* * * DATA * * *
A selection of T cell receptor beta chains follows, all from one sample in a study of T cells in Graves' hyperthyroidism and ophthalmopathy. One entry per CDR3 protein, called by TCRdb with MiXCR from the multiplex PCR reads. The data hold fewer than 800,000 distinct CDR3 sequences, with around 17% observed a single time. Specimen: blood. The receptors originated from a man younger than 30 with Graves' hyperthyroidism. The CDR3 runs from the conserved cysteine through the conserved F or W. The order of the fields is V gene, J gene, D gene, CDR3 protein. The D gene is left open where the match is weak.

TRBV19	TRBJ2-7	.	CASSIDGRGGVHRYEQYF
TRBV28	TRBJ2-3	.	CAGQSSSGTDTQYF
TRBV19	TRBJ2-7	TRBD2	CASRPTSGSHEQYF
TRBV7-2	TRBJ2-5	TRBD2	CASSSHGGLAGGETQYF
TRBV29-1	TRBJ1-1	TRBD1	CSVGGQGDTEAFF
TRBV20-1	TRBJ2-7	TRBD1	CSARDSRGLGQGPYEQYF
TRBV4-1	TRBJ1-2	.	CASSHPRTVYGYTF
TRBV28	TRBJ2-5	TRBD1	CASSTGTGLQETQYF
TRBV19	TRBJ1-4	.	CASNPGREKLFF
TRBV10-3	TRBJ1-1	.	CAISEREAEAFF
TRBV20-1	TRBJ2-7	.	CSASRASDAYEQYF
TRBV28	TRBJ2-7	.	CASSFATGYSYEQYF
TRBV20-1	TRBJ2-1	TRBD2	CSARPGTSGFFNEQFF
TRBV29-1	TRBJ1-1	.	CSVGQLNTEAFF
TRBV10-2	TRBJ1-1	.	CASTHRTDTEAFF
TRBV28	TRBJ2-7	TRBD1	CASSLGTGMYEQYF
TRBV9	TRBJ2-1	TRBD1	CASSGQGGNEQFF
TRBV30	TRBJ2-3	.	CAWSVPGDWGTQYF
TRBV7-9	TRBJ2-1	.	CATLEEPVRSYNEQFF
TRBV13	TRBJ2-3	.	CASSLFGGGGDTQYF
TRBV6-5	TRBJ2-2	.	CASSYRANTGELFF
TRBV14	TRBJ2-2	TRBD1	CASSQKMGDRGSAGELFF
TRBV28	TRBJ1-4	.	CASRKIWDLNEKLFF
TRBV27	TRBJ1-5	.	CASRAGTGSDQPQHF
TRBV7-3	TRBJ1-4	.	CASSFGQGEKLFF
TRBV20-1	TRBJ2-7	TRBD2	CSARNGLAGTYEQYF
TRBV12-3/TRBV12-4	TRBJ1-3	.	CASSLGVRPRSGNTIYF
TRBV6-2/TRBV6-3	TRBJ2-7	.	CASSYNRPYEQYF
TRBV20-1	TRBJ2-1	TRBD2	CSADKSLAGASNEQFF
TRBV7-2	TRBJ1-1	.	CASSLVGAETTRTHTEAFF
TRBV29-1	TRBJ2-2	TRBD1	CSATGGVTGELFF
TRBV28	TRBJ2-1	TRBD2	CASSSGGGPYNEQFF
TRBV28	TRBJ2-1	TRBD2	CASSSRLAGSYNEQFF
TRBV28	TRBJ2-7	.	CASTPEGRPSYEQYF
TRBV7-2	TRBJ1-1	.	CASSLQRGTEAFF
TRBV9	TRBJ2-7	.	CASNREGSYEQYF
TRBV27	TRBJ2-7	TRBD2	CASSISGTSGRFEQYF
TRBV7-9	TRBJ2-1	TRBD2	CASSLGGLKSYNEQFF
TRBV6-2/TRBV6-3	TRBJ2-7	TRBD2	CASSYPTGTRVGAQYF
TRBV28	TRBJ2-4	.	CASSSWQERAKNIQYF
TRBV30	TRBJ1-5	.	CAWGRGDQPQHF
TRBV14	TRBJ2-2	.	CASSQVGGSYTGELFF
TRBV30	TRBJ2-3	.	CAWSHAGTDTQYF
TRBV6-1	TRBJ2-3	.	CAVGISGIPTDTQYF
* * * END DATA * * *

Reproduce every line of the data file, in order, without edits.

A selection of T cell receptor beta chains follows, all from one sample in a study of T cells in Graves' hyperthyroidism and ophthalmopathy. One entry per CDR3 protein, called by TCRdb with MiXCR from the multiplex PCR reads. The data hold fewer than 800,000 distinct CDR3 sequences, with around 17% observed a single time. Specimen: blood. The receptors originated from a man younger than 30 with Graves' hyperthyroidism. The CDR3 runs from the conserved cysteine through the conserved F or W. The order of the fields is V gene, J gene, D gene, CDR3 protein. The D gene is left open where the match is weak.

TRBV19	TRBJ2-7	.	CASSIDGRGGVHRYEQYF
TRBV28	TRBJ2-3	.	CAGQSSSGTDTQYF
TRBV19	TRBJ2-7	TRBD2	CASRPTSGSHEQYF
TRBV7-2	TRBJ2-5	TRBD2	CASSSHGGLAGGETQYF
TRBV29-1	TRBJ1-1	TRBD1	CSVGGQGDTEAFF
TRBV20-1	TRBJ2-7	TRBD1	CSARDSRGLGQGPYEQYF
TRBV4-1	TRBJ1-2	.	CASSHPRTVYGYTF
TRBV28	TRBJ2-5	TRBD1	CASSTGTGLQETQYF
TRBV19	TRBJ1-4	.	CASNPGREKLFF
TRBV10-3	TRBJ1-1	.	CAISEREAEAFF
TRBV20-1	TRBJ2-7	.	CSASRASDAYEQYF
TRBV28	TRBJ2-7	.	CASSFATGYSYEQYF
TRBV20-1	TRBJ2-1	TRBD2	CSARPGTSGFFNEQFF
TRBV29-1	TRBJ1-1	.	CSVGQLNTEAFF
TRBV10-2	TRBJ1-1	.	CASTHRTDTEAFF
TRBV28	TRBJ2-7	TRBD1	CASSLGTGMYEQYF
TRBV9	TRBJ2-1	TRBD1	CASSGQGGNEQFF
TRBV30	TRBJ2-3	.	CAWSVPGDWGTQYF
TRBV7-9	TRBJ2-1	.	CATLEEPVRSYNEQFF
TRBV13	TRBJ2-3	.	CASSLFGGGGDTQYF
TRBV6-5	TRBJ2-2	.	CASSYRANTGELFF
TRBV14	TRBJ2-2	TRBD1	CASSQKMGDRGSAGELFF
TRBV28	TRBJ1-4	.	CASRKIWDLNEKLFF
TRBV27	TRBJ1-5	.	CASRAGTGSDQPQHF
TRBV7-3	TRBJ1-4	.	CASSFGQGEKLFF
TRBV20-1	TRBJ2-7	TRBD2	CSARNGLAGTYEQYF
TRBV12-3/TRBV12-4	TRBJ1-3	.	CASSLGVRPRSGNTIYF
TRBV6-2/TRBV6-3	TRBJ2-7	.	CASSYNRPYEQYF
TRBV20-1	TRBJ2-1	TRBD2	CSADKSLAGASNEQFF
TRBV7-2	TRBJ1-1	.	CASSLVGAETTRTHTEAFF
TRBV29-1	TRBJ2-2	TRBD1	CSATGGVTGELFF
TRBV28	TRBJ2-1	TRBD2	CASSSGGGPYNEQFF
TRBV28	TRBJ2-1	TRBD2	CASSSRLAGSYNEQFF
TRBV28	TRBJ2-7	.	CASTPEGRPSYEQYF
TRBV7-2	TRBJ1-1	.	CASSLQRGTEAFF
TRBV9	TRBJ2-7	.	CASNREGSYEQYF
TRBV27	TRBJ2-7	TRBD2	CASSISGTSGRFEQYF
TRBV7-9	TRBJ2-1	TRBD2	CASSLGGLKSYNEQFF
TRBV6-2/TRBV6-3	TRBJ2-7	TRBD2	CASSYPTGTRVGAQYF
TRBV28	TRBJ2-4	.	CASSSWQERAKNIQYF
TRBV30	TRBJ1-5	.	CAWGRGDQPQHF
TRBV14	TRBJ2-2	.	CASSQVGGSYTGELFF
TRBV30	TRBJ2-3	.	CAWSHAGTDTQYF
TRBV6-1	TRBJ2-3	.	CAVGISGIPTDTQYF